If all this makes you mad enough to take action, click HERE.

Being Proactive With Our Health Is The Key

I think that only by supporting groups such as Breast Cancer Action, being aware of what we are putting onto and in our bodies in our cosmetics, body products, and food, keeping our stress levels down, and exercising regularly will we begin to see dramatic decreases in the numbers of women being diagnosed with breast cancer.

The bottom line is do your research, make sure your purchases align with your values and be comfortable on where your dollars are being spent.


If you would like my help with getting through breast cancer in an inspiring and ultra-healthy way, please sign up for my free e-newsletters on the right, or “like” me on Facebook (  When you’re in a desperate situation, you need an ally.  You can depend on me to help you through this.

Support Breast Cancer Action – A Good Cause


support breast cancer action I would like to recommend that you support a breast cancer advocacy group called Breast Cancer Action, a national organization founded in 1990 by a group of women who understood that together we can effect much change.

Breast Cancer Action was born (according to their website) “from a need for a grassroots organization with a unique understanding of the political, economic, and social context of breast cancer.”

BCA’s Mission Statement

“Breast Cancer Action carries the voices of people affected by breast cancer to inspire and compel the changes necessary to end the breast cancer epidemic.”

What I Love About Breast Cancer Action

Their strict contributions policy allows them to be an independent voice for women who are either at risk of breast cancer or are living with it.  They do not take money from anyone who profits from or contributes to the breast cancer epidemic. I believe that’s important.

They advocate for more effective treatments for breast cancer (and less toxic – which is what I’m all about too).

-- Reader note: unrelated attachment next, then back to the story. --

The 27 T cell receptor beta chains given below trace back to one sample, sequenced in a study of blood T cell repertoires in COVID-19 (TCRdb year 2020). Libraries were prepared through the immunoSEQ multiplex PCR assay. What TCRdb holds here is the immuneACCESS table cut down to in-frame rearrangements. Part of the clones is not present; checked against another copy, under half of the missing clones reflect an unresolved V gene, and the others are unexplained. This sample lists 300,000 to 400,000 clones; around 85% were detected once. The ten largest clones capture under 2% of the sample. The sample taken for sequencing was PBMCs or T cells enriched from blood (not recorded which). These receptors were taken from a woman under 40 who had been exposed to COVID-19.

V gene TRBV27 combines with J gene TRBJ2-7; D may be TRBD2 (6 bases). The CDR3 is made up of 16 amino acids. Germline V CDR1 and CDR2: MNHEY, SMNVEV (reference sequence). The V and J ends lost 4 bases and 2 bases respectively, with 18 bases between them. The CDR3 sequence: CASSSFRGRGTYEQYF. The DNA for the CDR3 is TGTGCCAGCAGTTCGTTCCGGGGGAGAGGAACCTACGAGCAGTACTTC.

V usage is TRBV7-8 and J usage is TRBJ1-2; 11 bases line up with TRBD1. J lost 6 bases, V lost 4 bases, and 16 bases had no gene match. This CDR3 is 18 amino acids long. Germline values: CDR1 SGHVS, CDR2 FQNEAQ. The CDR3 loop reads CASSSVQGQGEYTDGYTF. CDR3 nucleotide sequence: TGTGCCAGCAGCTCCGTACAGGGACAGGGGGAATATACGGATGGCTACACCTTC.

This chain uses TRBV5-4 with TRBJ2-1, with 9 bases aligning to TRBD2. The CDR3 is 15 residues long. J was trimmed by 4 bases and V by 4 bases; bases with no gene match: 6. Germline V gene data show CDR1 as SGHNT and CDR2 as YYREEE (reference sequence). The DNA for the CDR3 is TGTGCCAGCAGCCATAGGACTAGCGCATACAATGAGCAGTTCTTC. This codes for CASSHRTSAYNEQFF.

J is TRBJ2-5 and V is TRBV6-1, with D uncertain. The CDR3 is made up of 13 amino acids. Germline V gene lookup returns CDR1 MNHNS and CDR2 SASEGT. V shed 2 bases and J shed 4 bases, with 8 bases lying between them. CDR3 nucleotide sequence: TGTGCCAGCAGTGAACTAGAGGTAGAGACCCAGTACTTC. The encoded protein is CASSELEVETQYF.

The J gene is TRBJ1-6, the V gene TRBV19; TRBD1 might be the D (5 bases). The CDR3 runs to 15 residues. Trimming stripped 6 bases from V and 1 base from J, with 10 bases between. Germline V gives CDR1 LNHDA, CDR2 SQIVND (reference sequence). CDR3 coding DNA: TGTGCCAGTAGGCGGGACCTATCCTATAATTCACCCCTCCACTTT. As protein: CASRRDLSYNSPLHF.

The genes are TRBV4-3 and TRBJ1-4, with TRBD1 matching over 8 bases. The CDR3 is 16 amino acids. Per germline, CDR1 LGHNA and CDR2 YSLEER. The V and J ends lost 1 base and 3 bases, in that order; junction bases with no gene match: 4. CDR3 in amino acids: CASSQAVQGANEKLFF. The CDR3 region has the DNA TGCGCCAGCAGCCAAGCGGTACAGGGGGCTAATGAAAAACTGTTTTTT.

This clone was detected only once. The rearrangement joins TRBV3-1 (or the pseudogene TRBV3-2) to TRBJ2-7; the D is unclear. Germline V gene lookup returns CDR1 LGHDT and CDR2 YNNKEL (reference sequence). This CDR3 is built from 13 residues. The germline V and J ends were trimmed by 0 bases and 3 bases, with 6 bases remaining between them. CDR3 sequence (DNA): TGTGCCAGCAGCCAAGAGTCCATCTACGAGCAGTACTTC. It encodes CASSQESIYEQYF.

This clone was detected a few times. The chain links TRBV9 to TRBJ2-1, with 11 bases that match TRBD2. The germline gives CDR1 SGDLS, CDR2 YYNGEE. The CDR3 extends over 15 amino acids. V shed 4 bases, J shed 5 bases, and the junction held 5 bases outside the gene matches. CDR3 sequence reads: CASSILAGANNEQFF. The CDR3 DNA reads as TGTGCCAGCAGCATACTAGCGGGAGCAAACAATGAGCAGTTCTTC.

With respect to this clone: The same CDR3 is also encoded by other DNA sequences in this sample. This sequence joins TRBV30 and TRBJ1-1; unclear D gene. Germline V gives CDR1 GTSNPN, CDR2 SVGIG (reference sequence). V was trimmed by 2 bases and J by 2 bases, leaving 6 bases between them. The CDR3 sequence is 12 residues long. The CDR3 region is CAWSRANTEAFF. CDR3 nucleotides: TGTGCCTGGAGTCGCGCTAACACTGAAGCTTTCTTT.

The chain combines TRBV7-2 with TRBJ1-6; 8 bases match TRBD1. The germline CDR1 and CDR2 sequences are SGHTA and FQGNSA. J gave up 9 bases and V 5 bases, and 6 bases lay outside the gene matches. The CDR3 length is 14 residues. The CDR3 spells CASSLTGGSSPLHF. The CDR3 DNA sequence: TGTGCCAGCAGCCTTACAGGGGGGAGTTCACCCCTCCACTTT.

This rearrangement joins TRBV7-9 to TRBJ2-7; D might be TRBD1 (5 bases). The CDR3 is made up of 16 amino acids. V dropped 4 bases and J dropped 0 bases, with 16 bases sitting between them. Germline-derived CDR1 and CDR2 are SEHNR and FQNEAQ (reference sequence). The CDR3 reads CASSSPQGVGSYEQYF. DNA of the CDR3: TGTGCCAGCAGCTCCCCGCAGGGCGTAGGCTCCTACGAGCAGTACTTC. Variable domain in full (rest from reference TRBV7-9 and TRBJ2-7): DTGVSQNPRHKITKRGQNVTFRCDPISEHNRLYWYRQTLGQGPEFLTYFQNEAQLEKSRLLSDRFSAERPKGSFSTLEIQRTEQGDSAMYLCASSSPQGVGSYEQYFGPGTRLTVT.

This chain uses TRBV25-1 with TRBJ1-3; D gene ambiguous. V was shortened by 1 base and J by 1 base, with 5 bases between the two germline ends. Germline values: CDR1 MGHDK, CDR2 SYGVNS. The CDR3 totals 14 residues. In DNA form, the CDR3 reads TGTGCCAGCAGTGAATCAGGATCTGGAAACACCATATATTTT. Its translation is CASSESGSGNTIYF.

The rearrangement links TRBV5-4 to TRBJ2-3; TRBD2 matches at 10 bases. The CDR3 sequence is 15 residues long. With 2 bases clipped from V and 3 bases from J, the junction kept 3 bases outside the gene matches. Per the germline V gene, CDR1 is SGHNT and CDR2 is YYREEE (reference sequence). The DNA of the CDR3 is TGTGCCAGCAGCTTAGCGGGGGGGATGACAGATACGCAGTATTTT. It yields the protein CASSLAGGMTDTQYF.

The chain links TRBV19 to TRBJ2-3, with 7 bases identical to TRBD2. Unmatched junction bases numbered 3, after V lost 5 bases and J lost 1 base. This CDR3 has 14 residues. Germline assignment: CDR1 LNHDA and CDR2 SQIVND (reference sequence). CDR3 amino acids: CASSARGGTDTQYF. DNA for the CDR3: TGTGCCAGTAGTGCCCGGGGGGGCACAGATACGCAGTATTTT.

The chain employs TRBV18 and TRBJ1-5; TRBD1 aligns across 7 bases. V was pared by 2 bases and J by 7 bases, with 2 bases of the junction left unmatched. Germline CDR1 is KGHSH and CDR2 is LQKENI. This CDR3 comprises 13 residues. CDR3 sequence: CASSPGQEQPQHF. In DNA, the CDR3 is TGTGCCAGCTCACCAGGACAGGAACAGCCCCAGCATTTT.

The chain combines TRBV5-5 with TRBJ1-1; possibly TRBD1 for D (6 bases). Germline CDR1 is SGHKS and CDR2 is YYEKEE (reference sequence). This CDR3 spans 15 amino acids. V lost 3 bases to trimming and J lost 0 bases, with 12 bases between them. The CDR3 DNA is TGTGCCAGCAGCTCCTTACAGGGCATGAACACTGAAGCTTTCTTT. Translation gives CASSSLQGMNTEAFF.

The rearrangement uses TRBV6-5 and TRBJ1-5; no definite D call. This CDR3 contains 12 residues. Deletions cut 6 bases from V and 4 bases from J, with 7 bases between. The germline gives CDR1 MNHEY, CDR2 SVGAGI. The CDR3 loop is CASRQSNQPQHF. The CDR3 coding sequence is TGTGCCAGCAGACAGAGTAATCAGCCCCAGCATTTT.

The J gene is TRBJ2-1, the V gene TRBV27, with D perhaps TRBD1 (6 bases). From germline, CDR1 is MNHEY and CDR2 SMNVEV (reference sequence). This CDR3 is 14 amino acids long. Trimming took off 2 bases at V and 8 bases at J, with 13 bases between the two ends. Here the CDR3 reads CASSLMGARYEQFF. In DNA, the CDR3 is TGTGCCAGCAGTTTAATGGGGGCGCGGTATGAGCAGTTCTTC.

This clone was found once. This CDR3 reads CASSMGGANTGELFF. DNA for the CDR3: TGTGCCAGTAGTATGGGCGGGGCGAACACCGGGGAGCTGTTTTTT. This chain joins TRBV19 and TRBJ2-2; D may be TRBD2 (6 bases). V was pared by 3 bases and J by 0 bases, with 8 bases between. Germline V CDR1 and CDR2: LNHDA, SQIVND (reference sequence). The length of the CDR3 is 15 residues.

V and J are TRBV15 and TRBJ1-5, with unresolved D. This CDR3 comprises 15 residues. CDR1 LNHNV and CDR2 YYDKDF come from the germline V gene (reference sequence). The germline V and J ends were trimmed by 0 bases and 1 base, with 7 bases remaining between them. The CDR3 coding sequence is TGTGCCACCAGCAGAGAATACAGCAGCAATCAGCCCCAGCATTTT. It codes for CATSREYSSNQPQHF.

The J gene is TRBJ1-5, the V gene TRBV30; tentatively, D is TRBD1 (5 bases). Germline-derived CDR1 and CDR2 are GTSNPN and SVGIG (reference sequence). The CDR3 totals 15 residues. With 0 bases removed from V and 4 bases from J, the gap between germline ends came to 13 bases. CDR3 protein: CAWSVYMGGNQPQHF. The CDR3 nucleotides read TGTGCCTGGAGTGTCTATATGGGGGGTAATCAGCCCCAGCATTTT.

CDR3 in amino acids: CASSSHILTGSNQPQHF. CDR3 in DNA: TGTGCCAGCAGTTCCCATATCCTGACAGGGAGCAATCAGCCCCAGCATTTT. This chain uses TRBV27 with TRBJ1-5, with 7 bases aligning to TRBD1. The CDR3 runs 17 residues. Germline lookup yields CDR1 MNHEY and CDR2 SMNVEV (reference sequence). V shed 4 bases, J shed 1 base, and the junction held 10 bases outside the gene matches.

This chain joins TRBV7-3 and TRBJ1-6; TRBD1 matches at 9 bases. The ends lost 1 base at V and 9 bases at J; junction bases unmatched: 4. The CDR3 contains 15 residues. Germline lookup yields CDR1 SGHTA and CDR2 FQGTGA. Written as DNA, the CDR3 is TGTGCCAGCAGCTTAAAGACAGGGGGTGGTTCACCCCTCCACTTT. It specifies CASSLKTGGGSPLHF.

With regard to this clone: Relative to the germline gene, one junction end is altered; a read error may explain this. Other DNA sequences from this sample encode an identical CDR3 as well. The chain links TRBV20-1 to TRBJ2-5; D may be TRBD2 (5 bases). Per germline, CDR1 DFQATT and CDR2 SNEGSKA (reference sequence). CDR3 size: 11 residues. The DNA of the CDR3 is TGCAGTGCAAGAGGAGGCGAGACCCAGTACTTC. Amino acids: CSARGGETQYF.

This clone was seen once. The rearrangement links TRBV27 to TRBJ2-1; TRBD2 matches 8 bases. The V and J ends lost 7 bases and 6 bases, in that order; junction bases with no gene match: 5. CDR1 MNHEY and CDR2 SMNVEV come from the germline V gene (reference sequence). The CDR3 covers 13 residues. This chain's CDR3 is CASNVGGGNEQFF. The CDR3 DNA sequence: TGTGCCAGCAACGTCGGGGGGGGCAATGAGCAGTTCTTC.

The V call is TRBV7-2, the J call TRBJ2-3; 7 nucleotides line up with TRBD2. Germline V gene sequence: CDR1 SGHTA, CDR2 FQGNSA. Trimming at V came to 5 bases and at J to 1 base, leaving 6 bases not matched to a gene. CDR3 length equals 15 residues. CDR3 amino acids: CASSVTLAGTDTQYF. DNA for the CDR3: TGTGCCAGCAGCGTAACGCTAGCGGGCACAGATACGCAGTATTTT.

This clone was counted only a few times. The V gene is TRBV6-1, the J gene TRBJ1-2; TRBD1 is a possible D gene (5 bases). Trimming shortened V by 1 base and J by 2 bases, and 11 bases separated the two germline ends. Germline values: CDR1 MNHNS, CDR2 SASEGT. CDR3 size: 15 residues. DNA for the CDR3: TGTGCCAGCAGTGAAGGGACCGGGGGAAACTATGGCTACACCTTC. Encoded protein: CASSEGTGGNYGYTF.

They are committed to raising the public awareness of environmental exposures to harmful chemicals that put people at risk for breast cancer (one of my favorite topics as well).

They have a Think Before You Pink Campaign which you should find out about.  It’s gotten so that I hate the month of October for all the pink ribbons everywhere and the companies who CLAIM to be supporting the fight against breast cancer but continue marketing their toxic chemical-laden body products and cosmetics to unsuspecting women.  GRRR!

Most importantly, BCA is actively opposing gene patenting because the patents give one company the exclusive rights to all testing and research on BRCA genes. This monopoly effectively prevents anyone else from so much as examining the genes, and creates barriers to scientific research and medical care relating to breast and ovarian cancer.

Sign Up For Their Webinars

Yesterday I attended one of BCA’s webinars titled “Reducing Inequities in Breast Cancer – Why Experience Matters”.  So they are also advocates for communities where inequalities exist in getting the proper treatment for breast cancer – whether due to language or cultural barriers, racial inequities, financial barriers, or geographical location).

This webinar was well presented and made me aware that just because we live in the United States, we are not all treated equally with regard to being able to get the proper information and treatment for breast cancer.

Please support Breast Cancer Action with your contributions.

 If you’d like to stay connected, sign up for my free e-newsletters on the right, or “like” me on Facebook ( and I’ll do my utmost to keep you informed and empowered on your healing journey… and beyond.